June 19 (Bloomberg) -- Santos Ltd. is considering sending natural gas through a pipeline to the northern Australian coast to feed a potential expansion of ConocoPhillips’s export project after shelving plans to process the fuel at sea.
Santos also is looking at piping gas from the Petrel, Tern and Frigate fields to Darwin in the Northern Territory to supply the first phase of the ConocoPhillips plant, which started in 2006, John Anderson, Asia and Western Australia vice president for Adelaide-based Santos, said today by phone.
“I’m not saying Petrel, Tern and Frigate could have enough gas to fully meet the requirements of an expansion of Darwin, but they could play a material role,” he said.
Santos, Australia’s third-largest oil and gas producer, and Paris-based GDF Suez SA today shelved a plan to use a ship to turn gas into liquid offshore and will seek alternatives. The companies determined that the Bonaparte floating LNG project wouldn’t be profitable enough to go ahead with the proposal.
Australia has seven LNG ventures under construction, putting the country on course to surpass Qatar as the world’s biggest supplier of the fuel. Another A$180 billion ($170 billion) of potential investment is under threat due to high costs and increasing competition, according to the Australian Petroleum Production and Exploration Association.
“For these fields and the development we were looking at, this was not seen to be economic enough for the venture,” Anderson said. “FLNG is a technically strong concept. We didn’t see any technical show-stoppers.”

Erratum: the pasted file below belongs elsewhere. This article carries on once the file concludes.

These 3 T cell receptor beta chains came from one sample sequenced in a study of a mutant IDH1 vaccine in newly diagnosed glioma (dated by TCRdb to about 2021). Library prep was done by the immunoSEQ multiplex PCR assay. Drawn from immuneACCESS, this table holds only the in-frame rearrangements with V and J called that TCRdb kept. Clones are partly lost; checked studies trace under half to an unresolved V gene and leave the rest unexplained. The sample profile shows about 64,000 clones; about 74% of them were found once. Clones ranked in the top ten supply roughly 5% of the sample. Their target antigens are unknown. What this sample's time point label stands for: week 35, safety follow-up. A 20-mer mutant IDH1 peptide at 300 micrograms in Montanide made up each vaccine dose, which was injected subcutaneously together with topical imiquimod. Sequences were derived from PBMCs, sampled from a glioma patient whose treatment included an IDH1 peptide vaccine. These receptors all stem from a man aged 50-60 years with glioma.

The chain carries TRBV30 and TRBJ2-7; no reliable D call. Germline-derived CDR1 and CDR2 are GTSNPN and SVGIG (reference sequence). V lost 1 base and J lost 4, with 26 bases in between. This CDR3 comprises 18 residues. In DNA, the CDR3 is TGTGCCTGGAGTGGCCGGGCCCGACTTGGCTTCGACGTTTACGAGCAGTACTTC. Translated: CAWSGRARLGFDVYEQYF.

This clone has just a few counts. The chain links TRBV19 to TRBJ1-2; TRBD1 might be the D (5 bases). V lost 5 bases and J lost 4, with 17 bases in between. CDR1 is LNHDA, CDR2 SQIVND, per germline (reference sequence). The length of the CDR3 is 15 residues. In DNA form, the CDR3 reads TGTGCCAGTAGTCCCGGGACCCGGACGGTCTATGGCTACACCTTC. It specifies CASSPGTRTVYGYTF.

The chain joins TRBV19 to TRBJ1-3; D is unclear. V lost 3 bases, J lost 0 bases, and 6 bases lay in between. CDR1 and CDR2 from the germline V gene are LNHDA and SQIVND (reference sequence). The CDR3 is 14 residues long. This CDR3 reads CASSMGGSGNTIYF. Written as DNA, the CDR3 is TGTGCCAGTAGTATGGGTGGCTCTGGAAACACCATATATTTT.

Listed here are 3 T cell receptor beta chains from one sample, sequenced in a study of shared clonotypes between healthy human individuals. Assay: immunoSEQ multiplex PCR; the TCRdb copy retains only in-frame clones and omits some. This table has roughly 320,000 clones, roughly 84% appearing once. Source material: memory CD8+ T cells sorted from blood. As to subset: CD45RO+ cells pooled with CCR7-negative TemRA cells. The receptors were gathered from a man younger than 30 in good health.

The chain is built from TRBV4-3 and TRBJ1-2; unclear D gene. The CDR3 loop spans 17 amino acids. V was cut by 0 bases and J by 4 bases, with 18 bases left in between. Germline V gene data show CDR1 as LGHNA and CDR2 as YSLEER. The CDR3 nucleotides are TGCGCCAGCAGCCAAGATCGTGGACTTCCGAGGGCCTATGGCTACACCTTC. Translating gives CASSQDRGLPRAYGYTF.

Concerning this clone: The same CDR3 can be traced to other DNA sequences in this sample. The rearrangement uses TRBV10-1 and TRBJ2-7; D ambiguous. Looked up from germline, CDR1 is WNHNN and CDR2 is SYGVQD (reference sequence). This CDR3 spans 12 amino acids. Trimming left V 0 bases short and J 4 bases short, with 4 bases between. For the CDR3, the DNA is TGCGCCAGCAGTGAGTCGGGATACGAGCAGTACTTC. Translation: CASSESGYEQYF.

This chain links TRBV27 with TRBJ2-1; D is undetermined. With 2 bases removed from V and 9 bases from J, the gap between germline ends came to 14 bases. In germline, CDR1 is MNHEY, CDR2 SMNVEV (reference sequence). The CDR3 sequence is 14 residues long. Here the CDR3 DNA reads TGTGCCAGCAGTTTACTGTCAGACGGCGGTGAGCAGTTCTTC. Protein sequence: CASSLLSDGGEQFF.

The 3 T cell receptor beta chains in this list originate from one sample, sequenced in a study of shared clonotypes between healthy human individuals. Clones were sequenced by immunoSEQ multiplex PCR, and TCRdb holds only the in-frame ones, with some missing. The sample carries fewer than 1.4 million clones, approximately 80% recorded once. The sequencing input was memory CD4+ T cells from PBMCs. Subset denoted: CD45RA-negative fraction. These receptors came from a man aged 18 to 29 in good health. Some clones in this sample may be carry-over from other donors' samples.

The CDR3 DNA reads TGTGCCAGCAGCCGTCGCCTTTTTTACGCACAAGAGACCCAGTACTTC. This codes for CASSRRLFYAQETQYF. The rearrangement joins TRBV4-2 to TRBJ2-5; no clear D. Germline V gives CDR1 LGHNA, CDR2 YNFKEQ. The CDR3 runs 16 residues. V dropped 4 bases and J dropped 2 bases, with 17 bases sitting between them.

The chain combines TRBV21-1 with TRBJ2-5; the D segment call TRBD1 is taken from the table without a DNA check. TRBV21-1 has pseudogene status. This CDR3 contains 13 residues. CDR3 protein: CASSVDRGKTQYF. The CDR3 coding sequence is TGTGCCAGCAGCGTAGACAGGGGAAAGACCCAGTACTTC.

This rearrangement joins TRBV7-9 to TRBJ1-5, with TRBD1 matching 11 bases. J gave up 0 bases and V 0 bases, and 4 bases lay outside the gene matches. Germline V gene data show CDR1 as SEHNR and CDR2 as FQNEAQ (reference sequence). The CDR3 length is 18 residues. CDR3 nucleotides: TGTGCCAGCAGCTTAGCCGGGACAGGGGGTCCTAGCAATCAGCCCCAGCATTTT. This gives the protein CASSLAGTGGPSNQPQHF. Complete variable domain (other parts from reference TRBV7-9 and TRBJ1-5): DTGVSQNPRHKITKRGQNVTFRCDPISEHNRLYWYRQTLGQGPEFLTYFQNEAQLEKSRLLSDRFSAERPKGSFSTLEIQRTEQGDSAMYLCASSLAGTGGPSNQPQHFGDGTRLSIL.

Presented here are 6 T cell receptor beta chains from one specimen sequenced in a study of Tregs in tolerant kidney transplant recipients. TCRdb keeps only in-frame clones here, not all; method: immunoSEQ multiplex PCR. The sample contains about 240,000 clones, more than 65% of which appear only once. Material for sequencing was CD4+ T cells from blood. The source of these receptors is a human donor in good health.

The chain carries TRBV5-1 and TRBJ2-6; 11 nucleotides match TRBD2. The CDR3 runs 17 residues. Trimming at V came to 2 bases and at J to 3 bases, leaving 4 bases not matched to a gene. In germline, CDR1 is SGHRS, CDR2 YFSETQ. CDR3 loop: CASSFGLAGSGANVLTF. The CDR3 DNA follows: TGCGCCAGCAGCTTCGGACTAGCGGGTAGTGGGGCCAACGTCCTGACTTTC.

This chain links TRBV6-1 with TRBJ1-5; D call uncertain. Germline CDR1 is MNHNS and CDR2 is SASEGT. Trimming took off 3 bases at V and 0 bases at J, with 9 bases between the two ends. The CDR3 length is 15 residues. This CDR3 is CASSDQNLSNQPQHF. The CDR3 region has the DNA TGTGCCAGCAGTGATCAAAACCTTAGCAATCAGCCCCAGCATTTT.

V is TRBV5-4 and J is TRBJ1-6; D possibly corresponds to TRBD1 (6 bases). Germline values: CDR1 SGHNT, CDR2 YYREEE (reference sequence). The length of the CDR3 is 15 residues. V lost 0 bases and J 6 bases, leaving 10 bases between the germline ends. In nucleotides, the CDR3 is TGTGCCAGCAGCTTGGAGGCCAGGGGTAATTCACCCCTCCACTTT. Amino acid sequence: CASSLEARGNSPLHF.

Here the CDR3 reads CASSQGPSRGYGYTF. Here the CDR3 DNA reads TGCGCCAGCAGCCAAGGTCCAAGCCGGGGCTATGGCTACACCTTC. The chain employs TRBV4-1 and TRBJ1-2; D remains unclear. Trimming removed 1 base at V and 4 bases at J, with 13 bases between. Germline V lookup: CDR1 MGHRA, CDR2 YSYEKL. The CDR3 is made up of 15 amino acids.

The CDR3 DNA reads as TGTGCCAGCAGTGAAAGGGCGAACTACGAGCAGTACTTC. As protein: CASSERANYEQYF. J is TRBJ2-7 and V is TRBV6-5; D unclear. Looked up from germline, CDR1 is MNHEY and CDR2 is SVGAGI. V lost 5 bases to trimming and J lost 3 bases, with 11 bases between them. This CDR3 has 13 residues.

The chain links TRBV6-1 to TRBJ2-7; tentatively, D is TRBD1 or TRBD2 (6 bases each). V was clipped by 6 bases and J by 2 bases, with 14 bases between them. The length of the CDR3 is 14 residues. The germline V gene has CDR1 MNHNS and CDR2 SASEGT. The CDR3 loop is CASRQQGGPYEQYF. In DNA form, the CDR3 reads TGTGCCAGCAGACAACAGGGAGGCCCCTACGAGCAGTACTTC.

Options for the gas also include supplying a potential expansion of the Ichthys LNG development led by Inpex Corp. or linking to Eni SpA’s Blacktip project, Anderson said. Santos is ConocoPhillips’s partner in the Darwin LNG development.
Santos and GDF Suez were among companies planning to follow Royal Dutch Shell Plc in developing projects to convert gas into liquid offshore. Woodside Petroleum Ltd. now plans to use Shell technology for its Browse project.
Santos last year said that it expected an investment decision on whether to go ahead with Bonaparte LNG in about 2015. Citigroup Inc. estimated last year that the project would probably cost $8 billion to $10 billion to develop.
The companies won’t take the Bonaparte floating LNG proposal into the engineering and design phase at this point, Santos said today. Santos holds 40 percent of the project and GDF Suez has 60 percent, according to the statement.
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